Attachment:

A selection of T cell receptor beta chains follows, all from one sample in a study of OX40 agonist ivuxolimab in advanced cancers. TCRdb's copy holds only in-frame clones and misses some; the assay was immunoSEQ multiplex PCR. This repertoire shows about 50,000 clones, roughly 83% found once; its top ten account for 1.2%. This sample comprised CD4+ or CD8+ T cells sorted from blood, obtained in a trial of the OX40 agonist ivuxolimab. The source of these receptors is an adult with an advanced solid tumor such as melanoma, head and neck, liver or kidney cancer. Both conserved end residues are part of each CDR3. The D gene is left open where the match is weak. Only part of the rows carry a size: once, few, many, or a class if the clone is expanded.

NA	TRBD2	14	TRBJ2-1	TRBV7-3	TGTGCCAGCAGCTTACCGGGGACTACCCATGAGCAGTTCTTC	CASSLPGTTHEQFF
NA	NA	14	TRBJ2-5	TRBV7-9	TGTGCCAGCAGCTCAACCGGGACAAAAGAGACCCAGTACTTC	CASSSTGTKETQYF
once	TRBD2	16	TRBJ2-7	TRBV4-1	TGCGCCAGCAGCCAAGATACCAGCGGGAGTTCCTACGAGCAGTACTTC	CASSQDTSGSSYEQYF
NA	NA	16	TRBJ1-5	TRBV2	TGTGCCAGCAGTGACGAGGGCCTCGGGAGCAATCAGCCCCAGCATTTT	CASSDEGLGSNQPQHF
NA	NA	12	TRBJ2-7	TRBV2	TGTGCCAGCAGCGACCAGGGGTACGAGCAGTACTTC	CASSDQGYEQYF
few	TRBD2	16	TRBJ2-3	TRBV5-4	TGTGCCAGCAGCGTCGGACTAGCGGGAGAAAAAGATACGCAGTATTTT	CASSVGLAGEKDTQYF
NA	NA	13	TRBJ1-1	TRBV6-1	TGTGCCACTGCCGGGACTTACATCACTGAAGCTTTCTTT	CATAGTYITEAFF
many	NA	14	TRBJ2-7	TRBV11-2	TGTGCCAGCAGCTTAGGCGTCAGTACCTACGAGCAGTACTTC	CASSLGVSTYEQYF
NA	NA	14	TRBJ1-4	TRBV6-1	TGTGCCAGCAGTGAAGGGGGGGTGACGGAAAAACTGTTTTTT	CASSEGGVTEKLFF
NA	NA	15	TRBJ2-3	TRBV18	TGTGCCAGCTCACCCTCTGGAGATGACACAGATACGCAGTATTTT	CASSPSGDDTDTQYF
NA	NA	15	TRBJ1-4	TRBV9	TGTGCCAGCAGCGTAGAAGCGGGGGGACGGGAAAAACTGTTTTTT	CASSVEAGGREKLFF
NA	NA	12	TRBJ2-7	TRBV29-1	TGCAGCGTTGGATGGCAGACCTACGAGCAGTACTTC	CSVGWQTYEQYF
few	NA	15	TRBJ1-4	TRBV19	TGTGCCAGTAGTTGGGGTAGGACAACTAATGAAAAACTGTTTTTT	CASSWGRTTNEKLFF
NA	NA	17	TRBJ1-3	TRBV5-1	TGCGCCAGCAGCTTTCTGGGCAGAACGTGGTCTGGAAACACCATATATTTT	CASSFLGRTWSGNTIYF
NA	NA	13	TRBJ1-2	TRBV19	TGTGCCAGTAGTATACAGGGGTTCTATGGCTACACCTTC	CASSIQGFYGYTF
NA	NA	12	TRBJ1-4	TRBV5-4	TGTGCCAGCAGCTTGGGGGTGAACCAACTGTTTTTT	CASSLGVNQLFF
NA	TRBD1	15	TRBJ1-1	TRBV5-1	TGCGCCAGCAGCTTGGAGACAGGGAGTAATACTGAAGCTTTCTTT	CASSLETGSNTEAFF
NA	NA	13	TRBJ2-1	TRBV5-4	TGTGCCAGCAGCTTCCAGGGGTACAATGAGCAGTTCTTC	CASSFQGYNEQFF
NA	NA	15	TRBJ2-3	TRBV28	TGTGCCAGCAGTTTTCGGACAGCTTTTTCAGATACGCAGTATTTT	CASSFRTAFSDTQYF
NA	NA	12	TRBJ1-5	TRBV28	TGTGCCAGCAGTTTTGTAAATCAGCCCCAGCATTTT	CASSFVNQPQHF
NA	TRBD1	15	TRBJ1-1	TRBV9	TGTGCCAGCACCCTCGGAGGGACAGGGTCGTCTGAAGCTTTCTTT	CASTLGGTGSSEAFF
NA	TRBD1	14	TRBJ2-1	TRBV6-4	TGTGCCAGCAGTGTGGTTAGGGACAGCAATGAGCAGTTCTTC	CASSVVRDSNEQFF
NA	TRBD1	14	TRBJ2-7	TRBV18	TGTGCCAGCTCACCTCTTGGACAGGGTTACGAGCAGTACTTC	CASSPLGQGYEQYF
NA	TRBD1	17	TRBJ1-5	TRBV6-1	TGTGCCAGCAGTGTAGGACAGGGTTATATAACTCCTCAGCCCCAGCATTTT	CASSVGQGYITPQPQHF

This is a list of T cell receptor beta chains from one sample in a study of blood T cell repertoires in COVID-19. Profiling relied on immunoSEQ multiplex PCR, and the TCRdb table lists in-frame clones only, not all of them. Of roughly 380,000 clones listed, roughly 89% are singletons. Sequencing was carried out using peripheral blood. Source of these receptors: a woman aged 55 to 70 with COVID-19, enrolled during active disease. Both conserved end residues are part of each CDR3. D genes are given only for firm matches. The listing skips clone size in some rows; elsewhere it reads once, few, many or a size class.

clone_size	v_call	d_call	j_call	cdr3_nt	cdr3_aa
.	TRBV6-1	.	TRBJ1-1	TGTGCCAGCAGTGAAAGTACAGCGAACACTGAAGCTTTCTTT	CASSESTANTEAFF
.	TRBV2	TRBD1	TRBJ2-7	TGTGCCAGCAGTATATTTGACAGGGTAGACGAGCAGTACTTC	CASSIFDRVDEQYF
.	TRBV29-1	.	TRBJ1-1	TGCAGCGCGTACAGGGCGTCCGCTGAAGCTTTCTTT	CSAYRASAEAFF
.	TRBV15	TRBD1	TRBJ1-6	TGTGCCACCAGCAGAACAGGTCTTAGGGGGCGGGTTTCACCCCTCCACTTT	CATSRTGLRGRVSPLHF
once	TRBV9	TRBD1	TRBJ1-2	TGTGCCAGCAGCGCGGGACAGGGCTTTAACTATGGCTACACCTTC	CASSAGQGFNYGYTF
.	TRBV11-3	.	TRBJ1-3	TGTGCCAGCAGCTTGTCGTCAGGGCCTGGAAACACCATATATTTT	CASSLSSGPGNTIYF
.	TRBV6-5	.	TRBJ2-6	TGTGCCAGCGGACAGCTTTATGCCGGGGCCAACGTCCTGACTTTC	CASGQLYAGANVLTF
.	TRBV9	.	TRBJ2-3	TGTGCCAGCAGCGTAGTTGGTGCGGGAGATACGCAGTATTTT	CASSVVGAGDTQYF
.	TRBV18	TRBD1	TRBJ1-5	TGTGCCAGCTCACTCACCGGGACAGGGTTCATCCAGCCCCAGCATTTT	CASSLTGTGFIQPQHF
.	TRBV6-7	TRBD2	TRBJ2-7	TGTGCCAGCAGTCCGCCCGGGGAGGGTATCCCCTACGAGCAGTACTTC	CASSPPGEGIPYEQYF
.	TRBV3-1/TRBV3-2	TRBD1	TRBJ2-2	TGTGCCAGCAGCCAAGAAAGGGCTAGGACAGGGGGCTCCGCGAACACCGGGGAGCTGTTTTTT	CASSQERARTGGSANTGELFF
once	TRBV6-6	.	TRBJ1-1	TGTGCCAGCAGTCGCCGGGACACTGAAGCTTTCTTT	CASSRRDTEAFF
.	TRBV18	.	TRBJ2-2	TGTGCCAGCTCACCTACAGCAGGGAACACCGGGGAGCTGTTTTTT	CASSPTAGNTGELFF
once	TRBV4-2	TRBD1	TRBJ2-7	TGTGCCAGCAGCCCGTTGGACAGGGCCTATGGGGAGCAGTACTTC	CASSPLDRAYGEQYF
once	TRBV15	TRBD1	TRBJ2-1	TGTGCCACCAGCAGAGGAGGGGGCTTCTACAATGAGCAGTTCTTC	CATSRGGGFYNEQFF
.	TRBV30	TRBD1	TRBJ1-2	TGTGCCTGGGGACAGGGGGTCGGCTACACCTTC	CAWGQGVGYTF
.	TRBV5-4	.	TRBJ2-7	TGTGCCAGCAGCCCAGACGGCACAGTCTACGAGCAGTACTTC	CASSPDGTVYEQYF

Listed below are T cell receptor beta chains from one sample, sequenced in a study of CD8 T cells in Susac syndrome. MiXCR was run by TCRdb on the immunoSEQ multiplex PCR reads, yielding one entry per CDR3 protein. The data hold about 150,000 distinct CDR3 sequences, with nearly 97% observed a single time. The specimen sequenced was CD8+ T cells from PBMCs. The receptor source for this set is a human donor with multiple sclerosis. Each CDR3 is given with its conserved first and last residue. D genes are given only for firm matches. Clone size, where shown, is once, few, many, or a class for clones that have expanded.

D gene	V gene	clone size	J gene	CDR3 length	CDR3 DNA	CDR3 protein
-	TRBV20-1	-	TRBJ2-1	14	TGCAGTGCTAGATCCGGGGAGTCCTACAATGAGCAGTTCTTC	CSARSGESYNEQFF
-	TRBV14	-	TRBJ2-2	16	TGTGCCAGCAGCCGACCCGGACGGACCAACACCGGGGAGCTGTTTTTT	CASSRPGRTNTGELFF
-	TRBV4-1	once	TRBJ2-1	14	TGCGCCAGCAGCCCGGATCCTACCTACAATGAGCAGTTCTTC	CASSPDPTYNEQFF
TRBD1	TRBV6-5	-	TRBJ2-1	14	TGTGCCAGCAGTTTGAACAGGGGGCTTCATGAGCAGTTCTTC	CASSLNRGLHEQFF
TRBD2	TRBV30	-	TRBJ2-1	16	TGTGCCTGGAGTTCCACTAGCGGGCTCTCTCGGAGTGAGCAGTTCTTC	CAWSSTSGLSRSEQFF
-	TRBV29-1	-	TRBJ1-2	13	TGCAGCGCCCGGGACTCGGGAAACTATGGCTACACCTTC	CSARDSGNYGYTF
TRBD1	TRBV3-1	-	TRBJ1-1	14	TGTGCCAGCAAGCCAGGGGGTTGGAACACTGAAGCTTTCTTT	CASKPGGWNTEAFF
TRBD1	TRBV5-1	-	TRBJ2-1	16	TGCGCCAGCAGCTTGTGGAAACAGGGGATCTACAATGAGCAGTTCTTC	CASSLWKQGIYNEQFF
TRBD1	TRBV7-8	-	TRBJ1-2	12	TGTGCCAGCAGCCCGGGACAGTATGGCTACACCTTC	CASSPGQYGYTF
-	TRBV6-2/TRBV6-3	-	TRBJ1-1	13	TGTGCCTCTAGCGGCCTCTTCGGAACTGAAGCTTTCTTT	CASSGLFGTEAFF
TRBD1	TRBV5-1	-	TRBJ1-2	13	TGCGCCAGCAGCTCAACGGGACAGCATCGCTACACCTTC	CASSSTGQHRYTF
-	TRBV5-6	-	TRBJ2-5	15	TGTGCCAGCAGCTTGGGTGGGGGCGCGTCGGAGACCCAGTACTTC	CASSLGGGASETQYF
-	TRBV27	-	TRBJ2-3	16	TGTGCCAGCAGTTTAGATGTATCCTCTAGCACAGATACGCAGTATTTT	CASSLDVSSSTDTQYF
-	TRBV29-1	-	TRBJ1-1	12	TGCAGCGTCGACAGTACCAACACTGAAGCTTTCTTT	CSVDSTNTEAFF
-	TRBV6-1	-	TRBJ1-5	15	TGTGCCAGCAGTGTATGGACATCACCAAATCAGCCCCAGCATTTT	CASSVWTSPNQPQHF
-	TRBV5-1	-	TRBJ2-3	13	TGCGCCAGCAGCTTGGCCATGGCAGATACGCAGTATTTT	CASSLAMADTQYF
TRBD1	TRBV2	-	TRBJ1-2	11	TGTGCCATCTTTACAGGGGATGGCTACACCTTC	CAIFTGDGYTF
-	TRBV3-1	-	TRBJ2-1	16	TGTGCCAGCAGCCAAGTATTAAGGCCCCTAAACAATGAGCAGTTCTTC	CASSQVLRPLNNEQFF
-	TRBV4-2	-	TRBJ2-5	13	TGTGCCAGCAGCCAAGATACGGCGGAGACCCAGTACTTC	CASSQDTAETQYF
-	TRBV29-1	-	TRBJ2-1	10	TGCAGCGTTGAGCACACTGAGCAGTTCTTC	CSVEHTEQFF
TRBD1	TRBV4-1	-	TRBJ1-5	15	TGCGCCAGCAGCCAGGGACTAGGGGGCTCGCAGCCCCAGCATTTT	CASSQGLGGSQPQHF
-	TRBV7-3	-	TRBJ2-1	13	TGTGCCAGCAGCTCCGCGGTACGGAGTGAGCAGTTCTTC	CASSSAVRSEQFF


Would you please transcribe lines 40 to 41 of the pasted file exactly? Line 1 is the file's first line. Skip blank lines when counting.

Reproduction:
.	TRBV18	.	TRBJ2-2	TGTGCCAGCTCACCTACAGCAGGGAACACCGGGGAGCTGTTTTTT	CASSPTAGNTGELFF
once	TRBV4-2	TRBD1	TRBJ2-7	TGTGCCAGCAGCCCGTTGGACAGGGCCTATGGGGAGCAGTACTTC	CASSPLDRAYGEQYF